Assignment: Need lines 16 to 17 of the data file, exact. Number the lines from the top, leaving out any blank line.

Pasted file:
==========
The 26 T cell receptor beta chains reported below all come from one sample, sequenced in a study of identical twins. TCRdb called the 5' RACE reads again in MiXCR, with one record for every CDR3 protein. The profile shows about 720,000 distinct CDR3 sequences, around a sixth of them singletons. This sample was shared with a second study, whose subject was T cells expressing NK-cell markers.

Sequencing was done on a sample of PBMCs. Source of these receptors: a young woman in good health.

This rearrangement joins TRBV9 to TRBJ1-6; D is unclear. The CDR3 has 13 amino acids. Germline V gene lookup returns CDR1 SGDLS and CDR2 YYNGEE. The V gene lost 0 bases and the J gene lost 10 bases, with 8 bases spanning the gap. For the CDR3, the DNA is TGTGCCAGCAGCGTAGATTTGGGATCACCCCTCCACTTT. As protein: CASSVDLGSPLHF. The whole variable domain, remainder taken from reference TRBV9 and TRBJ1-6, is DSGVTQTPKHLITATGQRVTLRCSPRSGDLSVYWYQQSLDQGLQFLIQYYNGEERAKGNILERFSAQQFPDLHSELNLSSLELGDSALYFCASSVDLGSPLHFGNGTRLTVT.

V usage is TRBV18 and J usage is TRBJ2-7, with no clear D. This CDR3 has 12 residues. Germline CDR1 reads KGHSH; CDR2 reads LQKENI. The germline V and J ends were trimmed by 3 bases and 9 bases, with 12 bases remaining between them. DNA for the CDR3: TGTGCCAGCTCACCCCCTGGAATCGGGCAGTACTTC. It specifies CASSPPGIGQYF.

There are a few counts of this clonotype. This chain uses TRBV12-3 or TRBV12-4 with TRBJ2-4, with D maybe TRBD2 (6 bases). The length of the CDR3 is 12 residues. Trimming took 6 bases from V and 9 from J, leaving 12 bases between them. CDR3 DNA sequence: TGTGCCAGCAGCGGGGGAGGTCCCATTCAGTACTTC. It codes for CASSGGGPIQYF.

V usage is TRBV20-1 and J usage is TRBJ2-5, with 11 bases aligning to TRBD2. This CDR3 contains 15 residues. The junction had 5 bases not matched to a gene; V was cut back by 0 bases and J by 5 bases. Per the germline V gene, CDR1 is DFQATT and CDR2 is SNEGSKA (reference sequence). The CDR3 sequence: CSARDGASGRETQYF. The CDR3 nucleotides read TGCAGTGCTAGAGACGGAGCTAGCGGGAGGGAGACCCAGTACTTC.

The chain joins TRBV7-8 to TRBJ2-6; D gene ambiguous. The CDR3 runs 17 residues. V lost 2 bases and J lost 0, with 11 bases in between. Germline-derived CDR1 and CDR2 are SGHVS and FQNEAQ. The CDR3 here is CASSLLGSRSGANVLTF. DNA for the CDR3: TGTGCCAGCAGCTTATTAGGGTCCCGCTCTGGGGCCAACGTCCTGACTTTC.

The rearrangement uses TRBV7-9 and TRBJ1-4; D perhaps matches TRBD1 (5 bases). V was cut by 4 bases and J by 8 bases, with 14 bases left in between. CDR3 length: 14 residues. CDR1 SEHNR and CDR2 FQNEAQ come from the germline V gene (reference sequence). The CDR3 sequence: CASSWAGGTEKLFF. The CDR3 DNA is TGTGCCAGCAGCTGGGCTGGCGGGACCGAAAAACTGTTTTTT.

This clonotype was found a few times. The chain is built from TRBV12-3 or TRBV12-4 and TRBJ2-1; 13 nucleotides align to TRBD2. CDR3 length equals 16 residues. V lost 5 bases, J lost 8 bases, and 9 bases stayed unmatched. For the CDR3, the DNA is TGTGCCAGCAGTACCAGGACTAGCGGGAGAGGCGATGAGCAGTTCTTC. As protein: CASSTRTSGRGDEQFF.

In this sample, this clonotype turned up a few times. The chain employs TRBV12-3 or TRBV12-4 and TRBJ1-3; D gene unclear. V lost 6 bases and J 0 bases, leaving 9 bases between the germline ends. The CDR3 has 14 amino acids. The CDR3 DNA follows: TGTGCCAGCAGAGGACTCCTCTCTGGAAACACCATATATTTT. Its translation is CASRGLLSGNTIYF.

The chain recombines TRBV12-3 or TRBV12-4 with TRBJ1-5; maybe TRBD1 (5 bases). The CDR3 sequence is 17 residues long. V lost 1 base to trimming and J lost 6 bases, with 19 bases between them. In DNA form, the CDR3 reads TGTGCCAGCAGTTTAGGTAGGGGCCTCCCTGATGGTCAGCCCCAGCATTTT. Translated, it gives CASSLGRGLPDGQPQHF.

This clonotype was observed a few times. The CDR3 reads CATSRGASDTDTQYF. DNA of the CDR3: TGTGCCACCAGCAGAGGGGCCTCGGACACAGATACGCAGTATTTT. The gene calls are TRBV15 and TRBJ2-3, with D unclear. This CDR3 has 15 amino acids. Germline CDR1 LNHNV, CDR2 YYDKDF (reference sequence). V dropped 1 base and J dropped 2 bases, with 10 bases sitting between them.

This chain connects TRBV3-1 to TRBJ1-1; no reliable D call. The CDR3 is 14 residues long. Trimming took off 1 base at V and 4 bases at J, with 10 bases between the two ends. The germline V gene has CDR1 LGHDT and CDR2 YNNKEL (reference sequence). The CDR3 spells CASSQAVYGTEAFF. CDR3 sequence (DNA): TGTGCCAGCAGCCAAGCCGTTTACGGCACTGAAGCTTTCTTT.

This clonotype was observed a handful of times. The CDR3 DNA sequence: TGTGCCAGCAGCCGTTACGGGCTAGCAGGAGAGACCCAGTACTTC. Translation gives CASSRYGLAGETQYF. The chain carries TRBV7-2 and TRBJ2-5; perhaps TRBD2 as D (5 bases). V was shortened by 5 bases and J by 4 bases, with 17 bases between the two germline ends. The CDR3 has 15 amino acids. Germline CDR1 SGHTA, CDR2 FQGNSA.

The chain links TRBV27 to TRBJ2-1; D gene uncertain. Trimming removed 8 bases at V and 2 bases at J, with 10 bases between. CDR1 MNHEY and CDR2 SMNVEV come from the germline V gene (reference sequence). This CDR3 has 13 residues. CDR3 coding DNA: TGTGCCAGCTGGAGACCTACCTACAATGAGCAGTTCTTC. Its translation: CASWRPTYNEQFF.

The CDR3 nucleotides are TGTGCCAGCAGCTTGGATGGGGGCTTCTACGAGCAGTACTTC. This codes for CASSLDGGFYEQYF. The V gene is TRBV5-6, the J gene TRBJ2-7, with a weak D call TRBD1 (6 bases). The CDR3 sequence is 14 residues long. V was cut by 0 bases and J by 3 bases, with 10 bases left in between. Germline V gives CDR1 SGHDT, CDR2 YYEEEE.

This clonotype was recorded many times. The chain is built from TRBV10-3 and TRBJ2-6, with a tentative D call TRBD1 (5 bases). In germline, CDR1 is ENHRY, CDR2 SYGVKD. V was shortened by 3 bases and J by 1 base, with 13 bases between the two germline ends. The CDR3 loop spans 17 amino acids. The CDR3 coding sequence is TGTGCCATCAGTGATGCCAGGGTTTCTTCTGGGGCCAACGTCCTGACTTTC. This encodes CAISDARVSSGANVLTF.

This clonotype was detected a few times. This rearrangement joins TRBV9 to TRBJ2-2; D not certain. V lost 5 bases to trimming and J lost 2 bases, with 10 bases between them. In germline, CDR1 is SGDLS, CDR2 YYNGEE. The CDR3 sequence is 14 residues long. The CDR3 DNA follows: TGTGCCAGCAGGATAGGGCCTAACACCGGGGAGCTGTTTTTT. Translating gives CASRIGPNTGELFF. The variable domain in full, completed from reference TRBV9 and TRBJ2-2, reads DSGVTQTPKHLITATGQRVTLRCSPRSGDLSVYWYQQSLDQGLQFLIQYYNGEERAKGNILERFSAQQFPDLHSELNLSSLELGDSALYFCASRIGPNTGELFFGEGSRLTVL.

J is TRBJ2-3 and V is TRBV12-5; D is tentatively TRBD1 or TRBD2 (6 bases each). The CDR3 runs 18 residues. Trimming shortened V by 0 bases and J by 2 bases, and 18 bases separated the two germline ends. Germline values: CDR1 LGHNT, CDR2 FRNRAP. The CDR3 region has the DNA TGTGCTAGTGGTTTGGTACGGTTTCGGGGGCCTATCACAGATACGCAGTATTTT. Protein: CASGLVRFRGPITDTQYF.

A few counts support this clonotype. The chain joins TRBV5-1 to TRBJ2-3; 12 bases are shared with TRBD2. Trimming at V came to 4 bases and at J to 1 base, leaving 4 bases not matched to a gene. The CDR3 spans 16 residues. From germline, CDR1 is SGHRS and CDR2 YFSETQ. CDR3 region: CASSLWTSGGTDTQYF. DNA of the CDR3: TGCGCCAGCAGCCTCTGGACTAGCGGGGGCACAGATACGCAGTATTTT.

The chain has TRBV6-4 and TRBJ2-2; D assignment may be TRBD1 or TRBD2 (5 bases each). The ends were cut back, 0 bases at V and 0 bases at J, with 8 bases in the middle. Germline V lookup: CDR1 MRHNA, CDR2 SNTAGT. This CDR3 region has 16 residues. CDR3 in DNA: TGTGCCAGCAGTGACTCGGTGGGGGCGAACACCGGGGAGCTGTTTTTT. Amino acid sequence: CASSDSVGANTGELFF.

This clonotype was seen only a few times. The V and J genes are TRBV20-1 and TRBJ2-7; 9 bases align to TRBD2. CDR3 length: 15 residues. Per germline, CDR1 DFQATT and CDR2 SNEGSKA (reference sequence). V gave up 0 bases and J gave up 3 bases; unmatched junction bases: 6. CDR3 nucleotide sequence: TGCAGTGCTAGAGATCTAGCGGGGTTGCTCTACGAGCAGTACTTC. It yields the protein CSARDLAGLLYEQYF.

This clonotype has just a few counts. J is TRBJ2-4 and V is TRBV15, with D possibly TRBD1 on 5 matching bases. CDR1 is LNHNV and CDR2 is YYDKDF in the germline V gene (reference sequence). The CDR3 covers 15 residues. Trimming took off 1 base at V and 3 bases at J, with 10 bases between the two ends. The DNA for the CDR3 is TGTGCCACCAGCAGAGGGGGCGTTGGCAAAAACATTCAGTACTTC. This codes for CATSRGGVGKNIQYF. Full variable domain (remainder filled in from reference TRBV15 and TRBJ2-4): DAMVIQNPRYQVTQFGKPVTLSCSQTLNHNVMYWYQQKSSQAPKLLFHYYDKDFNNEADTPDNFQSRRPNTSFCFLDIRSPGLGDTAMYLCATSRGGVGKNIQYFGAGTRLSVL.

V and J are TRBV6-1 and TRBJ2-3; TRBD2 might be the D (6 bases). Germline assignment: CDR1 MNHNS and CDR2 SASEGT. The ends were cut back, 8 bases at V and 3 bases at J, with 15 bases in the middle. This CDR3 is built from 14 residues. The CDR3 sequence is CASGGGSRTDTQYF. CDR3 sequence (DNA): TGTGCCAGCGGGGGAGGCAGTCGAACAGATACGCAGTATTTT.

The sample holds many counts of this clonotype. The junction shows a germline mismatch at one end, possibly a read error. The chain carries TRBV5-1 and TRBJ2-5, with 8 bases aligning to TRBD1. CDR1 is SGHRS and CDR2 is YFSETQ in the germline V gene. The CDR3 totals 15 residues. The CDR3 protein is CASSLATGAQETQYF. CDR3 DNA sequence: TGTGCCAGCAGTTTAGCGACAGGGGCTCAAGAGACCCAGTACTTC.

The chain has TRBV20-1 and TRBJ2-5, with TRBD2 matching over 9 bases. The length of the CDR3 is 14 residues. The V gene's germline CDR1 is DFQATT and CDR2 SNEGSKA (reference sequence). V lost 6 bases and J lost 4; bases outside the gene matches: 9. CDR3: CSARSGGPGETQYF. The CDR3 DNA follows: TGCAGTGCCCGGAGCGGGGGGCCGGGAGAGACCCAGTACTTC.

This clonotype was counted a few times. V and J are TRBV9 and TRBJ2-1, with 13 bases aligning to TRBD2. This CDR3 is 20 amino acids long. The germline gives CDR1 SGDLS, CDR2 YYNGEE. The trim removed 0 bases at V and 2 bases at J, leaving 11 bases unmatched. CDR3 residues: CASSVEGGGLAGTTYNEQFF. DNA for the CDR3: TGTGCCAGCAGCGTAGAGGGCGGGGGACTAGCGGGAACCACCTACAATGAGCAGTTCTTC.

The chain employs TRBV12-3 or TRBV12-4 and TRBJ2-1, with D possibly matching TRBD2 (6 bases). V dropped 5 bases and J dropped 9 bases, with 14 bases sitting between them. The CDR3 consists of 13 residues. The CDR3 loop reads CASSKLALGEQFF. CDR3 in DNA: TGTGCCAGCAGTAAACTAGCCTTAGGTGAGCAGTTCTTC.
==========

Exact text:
The CDR3 nucleotides are TGTGCCAGCAGCTTGGATGGGGGCTTCTACGAGCAGTACTTC. This codes for CASSLDGGFYEQYF. The V gene is TRBV5-6, the J gene TRBJ2-7, with a weak D call TRBD1 (6 bases). The CDR3 sequence is 14 residues long. V was cut by 0 bases and J by 3 bases, with 10 bases left in between. Germline V gives CDR1 SGHDT, CDR2 YYEEEE.

This clonotype was recorded many times. The chain is built from TRBV10-3 and TRBJ2-6, with a tentative D call TRBD1 (5 bases). In germline, CDR1 is ENHRY, CDR2 SYGVKD. V was shortened by 3 bases and J by 1 base, with 13 bases between the two germline ends. The CDR3 loop spans 17 amino acids. The CDR3 coding sequence is TGTGCCATCAGTGATGCCAGGGTTTCTTCTGGGGCCAACGTCCTGACTTTC. This encodes CAISDARVSSGANVLTF.